March 11, 2020

The Honorable Jerry Moran
Chairman
Subcommittee on Commerce, Justice, Science, and Related Agencies
Committee on Appropriations
Room S-128, The Capitol
Washington, D.C. 20510

The Honorable Jeanne Shaheen
Ranking Member
Subcommittee on Commerce, Justice, Science and Related Agencies
Committee on Appropriations
Room S-128, The Capitol
Washington, D.C. 20510

The Honorable Jose Serrano
Chairman
Subcommittee on Commerce, Justice, Science, and Related Agencies
Committee on Appropriations
H-307, The Capitol
Washington, D.C. 20515

The Honorable Robert Aderholt
Ranking Member
Subcommittee on Commerce, Justice, Science, and Related Agencies
Committee on Appropriations
1016 Longworth House Office Building
Washington, D.C. 20515

Dear Chairman Moran, Ranking Member Shaheen, Chairman Serrano, and Ranking Member Aderholt:

The Coalition for National Science Funding (CNSF) - a broad-based group of professional organizations, universities, scientific societies, and businesses - wants to thank Congress for its consistent support for fundamental scientific research and educational programs supported by the National Science Foundation (NSF). As the only federal agency charged with the promotion of scientific progress across all scientific and engineering disciplines, NSF is the cornerstone of America's basic research enterprise.

As you consider fiscal year 2021 appropriations, we ask that you provide at least a $9 billion appropriation for NSF.

NSF needs robust funding in FY21 to allow the United States to keep up with global investments around the world. The United States still led the world in total research and development investments in 2017; however, data indicated that China was on track to surpass the US in 2019. According to the National Science Board's 2020 Science and Engineering Indicators, "Increasingly, the United States is seen globally as an important leader rather than the uncontested leader."

In addition to an urgent need to maintain US global leadership in science and engineering, there are many other reasons to support the $9 billion request, including:

  • strengthen NSF's core and interdisciplinary programs and address unmet needs represented by the more than $3 billion in high-quality proposals that are submitted each year but cannot be funded;
  • implement NSF's 10 Big Ideas, NSF's innovative long-term research agenda that aims to ensure future generations continue to reap the benefits of fundamental science and engineering research;
  • increase funding for critical priority technologies with major national security and economic implications including artificial intelligence, quantum information sciences, wireless research, engineering biology, and advanced manufacturing;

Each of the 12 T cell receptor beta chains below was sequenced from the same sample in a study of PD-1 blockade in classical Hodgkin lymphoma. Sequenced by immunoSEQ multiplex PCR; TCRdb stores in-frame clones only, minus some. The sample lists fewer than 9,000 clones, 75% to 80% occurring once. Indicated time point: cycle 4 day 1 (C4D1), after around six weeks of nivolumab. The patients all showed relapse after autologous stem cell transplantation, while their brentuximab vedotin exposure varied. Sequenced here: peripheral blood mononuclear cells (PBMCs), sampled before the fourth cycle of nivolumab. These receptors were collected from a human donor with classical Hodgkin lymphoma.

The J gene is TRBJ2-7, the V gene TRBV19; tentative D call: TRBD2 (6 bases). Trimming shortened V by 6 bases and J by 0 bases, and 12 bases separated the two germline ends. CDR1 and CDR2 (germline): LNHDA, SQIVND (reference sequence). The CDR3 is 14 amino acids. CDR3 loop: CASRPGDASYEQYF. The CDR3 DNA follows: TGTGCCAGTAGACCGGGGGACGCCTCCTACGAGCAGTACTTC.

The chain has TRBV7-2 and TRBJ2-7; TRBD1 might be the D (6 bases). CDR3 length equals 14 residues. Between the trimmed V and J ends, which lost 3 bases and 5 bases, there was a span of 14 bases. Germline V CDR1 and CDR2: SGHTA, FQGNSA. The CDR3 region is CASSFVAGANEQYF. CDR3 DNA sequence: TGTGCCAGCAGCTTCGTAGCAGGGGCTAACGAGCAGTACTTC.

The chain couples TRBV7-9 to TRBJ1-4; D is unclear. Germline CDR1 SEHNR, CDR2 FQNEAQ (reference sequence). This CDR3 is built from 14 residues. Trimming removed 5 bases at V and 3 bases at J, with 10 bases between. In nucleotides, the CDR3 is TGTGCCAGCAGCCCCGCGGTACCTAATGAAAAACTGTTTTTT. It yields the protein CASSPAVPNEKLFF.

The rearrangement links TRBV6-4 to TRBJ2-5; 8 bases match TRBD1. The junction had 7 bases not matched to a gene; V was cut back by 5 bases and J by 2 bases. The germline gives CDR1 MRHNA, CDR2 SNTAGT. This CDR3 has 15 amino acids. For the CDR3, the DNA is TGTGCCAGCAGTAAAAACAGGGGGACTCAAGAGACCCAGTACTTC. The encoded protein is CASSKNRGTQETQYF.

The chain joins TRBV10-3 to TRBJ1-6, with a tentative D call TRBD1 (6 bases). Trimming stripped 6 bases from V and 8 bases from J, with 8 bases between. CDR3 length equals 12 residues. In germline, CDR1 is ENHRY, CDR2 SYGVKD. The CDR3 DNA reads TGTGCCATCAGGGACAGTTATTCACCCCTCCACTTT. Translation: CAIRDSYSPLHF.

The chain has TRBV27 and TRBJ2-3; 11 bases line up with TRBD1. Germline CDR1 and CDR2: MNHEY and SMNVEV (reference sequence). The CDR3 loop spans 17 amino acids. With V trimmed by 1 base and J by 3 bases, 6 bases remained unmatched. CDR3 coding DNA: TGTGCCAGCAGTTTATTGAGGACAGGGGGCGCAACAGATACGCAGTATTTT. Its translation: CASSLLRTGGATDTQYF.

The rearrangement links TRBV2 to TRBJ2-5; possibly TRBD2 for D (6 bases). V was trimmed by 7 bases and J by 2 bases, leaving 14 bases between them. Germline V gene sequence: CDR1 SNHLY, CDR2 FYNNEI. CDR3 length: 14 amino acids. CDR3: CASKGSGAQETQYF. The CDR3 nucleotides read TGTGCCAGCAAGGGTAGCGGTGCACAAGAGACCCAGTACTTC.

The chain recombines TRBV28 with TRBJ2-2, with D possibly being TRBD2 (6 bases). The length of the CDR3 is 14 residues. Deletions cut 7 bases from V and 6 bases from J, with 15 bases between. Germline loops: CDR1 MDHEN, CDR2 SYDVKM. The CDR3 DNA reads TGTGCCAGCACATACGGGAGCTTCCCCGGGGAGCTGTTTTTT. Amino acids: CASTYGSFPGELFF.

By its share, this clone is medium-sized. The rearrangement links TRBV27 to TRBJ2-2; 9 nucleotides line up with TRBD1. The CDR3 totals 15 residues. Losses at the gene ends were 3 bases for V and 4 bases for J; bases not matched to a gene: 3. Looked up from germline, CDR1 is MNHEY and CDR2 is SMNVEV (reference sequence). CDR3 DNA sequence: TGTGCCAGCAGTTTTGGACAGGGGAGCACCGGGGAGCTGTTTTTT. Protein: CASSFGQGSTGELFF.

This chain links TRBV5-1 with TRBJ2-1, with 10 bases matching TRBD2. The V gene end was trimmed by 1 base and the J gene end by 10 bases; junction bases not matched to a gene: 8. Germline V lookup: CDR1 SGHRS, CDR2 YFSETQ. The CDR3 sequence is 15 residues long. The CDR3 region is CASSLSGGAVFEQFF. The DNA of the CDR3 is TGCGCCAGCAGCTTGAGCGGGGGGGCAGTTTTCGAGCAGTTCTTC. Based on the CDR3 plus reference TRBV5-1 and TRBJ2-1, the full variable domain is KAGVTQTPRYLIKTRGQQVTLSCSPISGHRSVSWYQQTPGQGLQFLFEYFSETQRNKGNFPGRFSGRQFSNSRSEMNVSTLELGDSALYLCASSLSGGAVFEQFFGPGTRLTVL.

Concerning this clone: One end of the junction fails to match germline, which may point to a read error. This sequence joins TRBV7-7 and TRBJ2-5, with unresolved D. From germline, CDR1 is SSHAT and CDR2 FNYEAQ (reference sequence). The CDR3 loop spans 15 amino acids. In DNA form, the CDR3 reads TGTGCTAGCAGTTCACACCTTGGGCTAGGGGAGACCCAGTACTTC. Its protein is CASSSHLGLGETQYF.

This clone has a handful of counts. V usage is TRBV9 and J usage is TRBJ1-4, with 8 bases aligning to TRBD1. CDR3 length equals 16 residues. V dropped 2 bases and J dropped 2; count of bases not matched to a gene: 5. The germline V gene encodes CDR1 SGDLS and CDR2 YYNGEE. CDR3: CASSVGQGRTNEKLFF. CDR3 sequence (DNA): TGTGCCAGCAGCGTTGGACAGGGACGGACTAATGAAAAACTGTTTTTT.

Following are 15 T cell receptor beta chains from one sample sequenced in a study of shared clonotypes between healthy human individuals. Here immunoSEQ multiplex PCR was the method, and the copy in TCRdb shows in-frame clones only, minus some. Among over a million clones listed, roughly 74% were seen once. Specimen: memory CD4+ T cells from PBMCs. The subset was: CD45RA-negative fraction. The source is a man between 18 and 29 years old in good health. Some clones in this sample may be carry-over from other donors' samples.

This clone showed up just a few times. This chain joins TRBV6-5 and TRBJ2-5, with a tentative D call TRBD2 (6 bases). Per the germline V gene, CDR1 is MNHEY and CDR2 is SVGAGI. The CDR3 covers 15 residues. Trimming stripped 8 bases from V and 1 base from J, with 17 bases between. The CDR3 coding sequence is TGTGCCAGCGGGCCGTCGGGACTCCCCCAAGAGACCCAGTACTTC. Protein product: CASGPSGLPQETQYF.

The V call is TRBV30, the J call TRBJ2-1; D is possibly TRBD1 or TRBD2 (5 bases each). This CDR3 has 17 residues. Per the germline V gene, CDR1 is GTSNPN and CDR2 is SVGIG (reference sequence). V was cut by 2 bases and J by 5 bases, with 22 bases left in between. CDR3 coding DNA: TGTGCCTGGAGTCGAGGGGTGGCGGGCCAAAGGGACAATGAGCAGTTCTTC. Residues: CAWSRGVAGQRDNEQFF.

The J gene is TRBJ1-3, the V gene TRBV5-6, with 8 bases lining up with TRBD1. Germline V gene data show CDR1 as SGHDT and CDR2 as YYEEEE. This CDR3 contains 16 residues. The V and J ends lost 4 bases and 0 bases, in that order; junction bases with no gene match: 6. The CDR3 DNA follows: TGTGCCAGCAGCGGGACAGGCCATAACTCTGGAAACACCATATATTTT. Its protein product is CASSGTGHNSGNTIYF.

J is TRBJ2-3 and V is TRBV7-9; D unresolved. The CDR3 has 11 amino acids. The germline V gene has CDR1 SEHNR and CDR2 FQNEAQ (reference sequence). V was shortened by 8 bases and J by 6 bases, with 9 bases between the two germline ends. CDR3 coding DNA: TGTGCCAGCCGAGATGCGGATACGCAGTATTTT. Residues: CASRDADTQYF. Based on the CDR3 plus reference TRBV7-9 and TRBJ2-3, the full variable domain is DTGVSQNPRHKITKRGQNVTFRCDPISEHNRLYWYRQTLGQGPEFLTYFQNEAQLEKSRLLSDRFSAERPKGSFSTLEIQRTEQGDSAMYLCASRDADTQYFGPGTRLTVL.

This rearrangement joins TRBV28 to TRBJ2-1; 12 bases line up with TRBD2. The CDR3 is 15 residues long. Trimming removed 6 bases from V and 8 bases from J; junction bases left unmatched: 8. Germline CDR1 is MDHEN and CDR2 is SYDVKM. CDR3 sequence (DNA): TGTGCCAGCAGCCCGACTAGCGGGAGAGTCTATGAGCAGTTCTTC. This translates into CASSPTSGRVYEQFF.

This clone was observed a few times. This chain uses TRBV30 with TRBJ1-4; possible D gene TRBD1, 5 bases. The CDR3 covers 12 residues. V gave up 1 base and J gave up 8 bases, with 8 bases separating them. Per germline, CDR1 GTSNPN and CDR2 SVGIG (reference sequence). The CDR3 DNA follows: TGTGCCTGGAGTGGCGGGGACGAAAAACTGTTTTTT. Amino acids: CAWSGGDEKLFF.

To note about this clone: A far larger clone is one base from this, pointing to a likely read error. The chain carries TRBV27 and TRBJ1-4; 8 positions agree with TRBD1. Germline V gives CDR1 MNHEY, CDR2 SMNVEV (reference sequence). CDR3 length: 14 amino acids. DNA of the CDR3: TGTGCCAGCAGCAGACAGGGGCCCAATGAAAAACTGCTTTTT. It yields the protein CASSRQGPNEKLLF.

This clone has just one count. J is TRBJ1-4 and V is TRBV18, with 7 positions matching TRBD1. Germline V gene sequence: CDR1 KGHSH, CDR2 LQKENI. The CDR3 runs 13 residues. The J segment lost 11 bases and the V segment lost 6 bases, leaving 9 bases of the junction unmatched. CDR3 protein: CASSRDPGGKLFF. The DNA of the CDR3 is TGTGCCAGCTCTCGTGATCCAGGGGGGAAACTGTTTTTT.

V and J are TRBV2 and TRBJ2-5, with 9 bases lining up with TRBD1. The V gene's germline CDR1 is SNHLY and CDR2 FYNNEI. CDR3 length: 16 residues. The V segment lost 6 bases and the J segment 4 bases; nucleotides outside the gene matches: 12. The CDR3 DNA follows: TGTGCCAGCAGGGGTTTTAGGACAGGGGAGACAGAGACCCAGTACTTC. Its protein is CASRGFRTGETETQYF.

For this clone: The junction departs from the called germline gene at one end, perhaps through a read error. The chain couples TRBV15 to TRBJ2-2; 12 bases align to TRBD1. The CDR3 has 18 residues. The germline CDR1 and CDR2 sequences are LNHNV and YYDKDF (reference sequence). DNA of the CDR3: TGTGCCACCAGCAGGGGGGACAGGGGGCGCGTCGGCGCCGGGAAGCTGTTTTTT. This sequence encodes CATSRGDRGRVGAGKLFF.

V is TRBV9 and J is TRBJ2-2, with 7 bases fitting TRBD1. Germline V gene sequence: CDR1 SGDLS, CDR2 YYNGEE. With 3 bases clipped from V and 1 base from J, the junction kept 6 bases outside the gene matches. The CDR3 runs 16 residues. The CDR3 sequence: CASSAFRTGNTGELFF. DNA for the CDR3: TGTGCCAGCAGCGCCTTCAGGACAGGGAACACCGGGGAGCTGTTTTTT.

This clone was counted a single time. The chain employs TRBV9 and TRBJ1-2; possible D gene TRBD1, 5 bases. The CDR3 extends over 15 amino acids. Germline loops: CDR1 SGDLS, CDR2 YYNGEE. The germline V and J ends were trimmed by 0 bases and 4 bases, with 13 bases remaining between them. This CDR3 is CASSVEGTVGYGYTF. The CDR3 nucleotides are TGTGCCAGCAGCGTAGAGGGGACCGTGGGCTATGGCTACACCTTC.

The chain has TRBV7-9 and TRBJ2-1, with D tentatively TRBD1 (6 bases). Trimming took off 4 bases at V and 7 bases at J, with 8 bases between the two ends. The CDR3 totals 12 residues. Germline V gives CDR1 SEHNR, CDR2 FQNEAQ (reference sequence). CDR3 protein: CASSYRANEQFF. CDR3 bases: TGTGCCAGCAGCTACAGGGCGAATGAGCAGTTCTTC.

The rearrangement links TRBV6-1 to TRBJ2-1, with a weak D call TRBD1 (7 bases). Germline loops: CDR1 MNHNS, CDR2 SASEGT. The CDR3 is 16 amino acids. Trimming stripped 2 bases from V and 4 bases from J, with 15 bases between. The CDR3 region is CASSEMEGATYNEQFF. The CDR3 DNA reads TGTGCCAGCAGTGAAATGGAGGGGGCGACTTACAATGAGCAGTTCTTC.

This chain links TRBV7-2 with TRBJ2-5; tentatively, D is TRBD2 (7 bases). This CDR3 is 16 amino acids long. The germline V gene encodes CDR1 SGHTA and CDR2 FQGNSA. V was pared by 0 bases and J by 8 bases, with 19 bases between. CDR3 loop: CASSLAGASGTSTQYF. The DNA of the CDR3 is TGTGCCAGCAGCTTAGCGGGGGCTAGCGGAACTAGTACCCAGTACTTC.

• support STEM education research that ensures our STEM ecosystem can effectively serve students and adapt to meet future workforce needs;
  • strengthen broadening participation efforts that connect underrepresented groups to STEM;
  • grow training and early career programs that enable future STEM innovators;
  • address massive unmet needs for mid-scale infrastructure projects, where NSF has received over $5 billion in proposals, many of which have potential transformational scientific impact; and
  • protect major research facilities that enable groundbreaking discoveries.

These categories fall short of describing the long-term dividends these investments produce. NSF funding results in direct benefits to national security, economic prosperity, and overall quality of life in the United States. Critical technologies such as advanced communications, networking infrastructure, biosensors to combat addiction, and low-cost tools for rural hospitals are just a few areas where this research gets translated into action.

With at least $9 billion, NSF would also be able to support an additional 50,000 researchers, students, and teachers in FY21-a significant infusion of economic development, creativity, and innovation through people.

We are pleased to join in celebrating NSF's 70th anniversary this May and recognizing that NSF-funded research has proven essential to national security, economy, and maintaining our global competitiveness for seven decades. Please support at least $9 billion for NSF in FY 2021 to allow for this incredible work to continue in the decades ahead.

Sincerely,

The Coalition for National Science Funding (CNSF)

(AIBS is a member of CNSF)

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